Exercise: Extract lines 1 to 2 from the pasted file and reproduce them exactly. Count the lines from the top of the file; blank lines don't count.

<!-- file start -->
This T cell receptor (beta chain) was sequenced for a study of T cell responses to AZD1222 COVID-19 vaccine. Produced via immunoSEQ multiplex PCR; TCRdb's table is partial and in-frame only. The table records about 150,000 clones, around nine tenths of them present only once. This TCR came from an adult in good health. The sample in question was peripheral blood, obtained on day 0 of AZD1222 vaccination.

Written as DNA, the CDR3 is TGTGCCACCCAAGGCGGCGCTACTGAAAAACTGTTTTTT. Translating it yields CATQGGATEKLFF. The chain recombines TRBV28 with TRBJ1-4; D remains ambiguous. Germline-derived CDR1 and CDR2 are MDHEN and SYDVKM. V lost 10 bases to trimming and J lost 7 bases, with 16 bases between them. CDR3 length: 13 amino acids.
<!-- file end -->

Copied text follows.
This T cell receptor (beta chain) was sequenced for a study of T cell responses to AZD1222 COVID-19 vaccine. Produced via immunoSEQ multiplex PCR; TCRdb's table is partial and in-frame only. The table records about 150,000 clones, around nine tenths of them present only once. This TCR came from an adult in good health. The sample in question was peripheral blood, obtained on day 0 of AZD1222 vaccination.

Written as DNA, the CDR3 is TGTGCCACCCAAGGCGGCGCTACTGAAAAACTGTTTTTT. Translating it yields CATQGGATEKLFF. The chain recombines TRBV28 with TRBJ1-4; D remains ambiguous. Germline-derived CDR1 and CDR2 are MDHEN and SYDVKM. V lost 10 bases to trimming and J lost 7 bases, with 16 bases between them. CDR3 length: 13 amino acids.